Cannibalization? Or Opportunity Knocks More than Twice.

    The Valen Group's Markle says that research shows cannibalization is not a factor in expanding restaurant brands to retail. Sales are "accretive to the restaurant" by adding value over time. She says the meal occasion is differentiated from that of the restaurant, and this is what is being captured. However, she points out that "products must meet consumer expectations in order to be successful, drive repeat purchases, and grow into a long-term business."

    The cannibalization concern is also echoed by franchisees when a brand enters the retail space. It's important to have strong communication and messaging in place with restaurant franchise partners. "You just have to consider their perspective and communicate to them in a way that honors their perspective," says Becker. 

    Focus Brands has successfully launched a Moe's Southwest Grill retail line of products—15 in all—at BJ's Wholesale Club. The company is also working to expand the still-nascent retail licensing program for the Schlotzky's brand. For Cinnabon, Becker continues to work on one critical goal: "I want to have the best cinnamon product in any category where cinnamon is a fit," she says.

    Cinnabon Retail

    Retail licensing has many winners rising to the occasion. Because typical retail products are non-competitive with a restaurant's core away-from-home offering, the ability for established restaurants brands to secure additional revenue and royalty streams is highly appealing to chain leaders. IHOP, with a retail strategy developed in conjunction with The Valen Group, successfully entered the frozen breakfast category. Its products have appealed to consumers in that space. 

    P.F. Chang's foray into frozen entrees for consumers appears to have strong legs for an extended presence in retail and grocery channels. "Bringing their high quality to the table at home meets the needs of many consumers who don’t have access to the restaurant," says Markle.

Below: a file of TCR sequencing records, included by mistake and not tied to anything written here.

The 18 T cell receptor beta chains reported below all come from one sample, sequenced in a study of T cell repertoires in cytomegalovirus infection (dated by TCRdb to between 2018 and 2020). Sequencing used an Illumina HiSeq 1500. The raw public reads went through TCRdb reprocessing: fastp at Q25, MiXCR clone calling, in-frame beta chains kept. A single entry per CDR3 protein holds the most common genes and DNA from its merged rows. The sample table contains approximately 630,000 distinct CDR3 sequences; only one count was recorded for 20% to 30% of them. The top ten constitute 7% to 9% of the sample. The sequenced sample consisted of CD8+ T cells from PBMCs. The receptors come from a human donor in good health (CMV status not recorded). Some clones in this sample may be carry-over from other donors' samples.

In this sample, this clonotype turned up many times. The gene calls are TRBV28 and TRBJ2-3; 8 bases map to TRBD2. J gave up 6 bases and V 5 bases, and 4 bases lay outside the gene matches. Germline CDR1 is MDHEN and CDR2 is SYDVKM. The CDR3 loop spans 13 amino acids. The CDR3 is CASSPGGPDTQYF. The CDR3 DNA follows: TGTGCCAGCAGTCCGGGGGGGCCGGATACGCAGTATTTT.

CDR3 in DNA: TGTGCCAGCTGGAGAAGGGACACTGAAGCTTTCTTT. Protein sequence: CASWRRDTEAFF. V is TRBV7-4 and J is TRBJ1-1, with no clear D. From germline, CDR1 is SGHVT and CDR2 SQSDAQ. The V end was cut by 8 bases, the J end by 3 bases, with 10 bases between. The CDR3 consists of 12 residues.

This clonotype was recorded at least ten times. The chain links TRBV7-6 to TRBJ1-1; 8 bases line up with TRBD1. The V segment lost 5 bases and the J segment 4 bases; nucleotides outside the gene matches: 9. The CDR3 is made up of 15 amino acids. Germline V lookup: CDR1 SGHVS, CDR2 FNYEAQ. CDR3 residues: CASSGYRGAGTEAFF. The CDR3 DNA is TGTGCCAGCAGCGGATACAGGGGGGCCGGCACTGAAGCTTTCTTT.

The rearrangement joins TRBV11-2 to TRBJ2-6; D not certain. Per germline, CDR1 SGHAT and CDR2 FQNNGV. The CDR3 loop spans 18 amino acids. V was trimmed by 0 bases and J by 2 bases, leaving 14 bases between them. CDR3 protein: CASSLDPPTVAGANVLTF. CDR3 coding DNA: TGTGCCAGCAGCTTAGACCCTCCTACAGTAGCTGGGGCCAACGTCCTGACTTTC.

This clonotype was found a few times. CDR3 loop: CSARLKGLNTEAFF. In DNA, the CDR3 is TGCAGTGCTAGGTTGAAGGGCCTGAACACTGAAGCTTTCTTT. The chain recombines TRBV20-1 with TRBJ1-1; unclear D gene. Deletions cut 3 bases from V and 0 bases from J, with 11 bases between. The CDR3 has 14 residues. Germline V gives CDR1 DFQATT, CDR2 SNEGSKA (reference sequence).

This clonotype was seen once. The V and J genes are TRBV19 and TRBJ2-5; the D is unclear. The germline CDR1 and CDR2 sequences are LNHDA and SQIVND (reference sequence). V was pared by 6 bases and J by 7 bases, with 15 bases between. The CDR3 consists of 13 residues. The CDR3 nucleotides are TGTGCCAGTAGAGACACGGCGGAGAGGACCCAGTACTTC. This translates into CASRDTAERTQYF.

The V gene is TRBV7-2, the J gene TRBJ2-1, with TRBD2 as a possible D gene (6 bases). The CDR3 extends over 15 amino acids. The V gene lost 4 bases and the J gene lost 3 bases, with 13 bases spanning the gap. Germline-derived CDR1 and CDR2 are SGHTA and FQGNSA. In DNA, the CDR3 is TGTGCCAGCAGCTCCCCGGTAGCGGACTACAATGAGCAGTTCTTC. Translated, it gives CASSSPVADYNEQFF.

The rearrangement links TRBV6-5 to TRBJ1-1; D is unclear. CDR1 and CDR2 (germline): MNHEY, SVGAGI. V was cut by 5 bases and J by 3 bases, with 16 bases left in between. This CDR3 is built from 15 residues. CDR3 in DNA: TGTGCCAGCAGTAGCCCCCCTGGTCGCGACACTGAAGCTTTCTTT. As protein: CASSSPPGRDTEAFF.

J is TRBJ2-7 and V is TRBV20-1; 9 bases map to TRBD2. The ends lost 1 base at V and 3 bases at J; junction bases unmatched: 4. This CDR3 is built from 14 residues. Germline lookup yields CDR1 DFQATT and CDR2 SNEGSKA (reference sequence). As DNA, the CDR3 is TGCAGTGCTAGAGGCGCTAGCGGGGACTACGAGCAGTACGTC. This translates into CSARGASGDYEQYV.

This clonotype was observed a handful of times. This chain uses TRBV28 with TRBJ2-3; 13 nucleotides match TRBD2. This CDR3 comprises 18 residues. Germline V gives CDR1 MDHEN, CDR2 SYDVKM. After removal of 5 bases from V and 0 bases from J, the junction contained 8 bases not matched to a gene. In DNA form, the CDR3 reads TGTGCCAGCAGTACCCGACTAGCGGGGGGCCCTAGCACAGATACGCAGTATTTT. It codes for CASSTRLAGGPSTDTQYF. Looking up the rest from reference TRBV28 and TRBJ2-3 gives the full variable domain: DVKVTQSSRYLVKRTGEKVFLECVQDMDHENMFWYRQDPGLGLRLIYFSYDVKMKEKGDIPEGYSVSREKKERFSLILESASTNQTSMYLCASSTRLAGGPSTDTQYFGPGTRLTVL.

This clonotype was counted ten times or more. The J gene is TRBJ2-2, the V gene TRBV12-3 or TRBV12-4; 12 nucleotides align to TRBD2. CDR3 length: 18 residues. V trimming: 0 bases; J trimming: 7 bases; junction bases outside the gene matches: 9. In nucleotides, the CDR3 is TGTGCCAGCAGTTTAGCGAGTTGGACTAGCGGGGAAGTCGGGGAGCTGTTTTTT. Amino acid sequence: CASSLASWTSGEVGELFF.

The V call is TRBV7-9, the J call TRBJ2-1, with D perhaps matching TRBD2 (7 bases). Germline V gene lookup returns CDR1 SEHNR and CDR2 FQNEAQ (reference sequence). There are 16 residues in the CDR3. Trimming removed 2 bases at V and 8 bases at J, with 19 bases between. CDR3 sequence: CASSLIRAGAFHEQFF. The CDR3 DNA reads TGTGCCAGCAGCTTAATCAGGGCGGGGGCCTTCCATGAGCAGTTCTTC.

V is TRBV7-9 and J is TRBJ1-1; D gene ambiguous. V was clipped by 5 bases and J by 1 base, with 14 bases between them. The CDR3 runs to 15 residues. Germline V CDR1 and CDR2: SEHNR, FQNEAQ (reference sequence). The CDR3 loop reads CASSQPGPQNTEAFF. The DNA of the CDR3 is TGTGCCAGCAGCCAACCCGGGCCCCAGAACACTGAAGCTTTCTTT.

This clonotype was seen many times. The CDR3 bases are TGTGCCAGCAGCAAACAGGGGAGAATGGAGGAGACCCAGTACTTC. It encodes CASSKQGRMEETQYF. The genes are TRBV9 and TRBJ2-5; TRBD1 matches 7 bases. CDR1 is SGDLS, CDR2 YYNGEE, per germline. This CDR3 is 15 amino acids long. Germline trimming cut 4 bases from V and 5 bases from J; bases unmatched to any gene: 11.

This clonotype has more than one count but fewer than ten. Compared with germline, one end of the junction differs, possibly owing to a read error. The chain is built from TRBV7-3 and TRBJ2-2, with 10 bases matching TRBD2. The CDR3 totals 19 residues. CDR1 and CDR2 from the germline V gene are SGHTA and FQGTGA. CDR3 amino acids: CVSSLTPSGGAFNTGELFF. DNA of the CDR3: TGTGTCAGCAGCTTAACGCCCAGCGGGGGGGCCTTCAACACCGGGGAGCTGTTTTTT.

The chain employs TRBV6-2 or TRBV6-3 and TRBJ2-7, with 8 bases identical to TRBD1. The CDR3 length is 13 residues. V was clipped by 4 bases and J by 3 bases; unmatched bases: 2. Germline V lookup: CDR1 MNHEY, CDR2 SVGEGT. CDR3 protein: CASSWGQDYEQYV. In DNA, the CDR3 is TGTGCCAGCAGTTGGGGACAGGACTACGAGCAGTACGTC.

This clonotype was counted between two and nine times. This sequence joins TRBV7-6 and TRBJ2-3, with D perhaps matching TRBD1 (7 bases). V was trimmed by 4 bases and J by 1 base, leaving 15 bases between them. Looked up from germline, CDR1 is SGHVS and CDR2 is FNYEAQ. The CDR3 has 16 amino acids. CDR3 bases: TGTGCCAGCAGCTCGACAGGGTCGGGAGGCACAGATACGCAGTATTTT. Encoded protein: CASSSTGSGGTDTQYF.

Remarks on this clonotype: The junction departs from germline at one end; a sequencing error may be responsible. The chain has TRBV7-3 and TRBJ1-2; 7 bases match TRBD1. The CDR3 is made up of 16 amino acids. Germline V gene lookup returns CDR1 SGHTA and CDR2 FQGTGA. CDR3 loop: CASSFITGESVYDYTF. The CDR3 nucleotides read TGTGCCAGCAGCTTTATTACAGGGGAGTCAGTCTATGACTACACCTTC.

Focus Brand's Becker says Cinnabon has some big plans for the breakfast, snack and dessert categories. The brand expects its next big release to "tap into a major white space" on shelves in the breakfast category. International markets also present significant opportunities; however, Becker says that this is orchestrated and directed by the licensing partners' expertise and presence in certain markets.

    Cinnabon's Pillsbury co-branded products are popular in Canada, and leverage that licensing relationship. In Mexico and Canada, Kellogg's retail positioning allows the brand to be successful. Becker notes that some markets can present challenges if the business model of licensing is not well established. In some Middle Eastern and Latin American retail segments, manufacturers may not have the experience in licensing products, nor the comfort level in paying royalties to brands—however popular they may be.

    "[Retail licensing] is a great business model and not without its challenges," says Becker. "But it's a fantastic way to grow the brand."

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    See our follow-up article next week on retail licensing next week, or become an QSL.Insider to receive our weekly e-newsletter.

    See also Restaurants Must Take a Strategic Approach to Licensing.

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    ¹Extrapolated from 2011 Starbucks financial reporting as of Q3

    ²Data from The Valen Group

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    Photo: courtesy of Rogers Ruder Fin for Focus Brands

    Author: Rick Zambrano

    Copyright: Kandessa Media. All rights reserved.

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    This story appears in:  Franchise & Licensing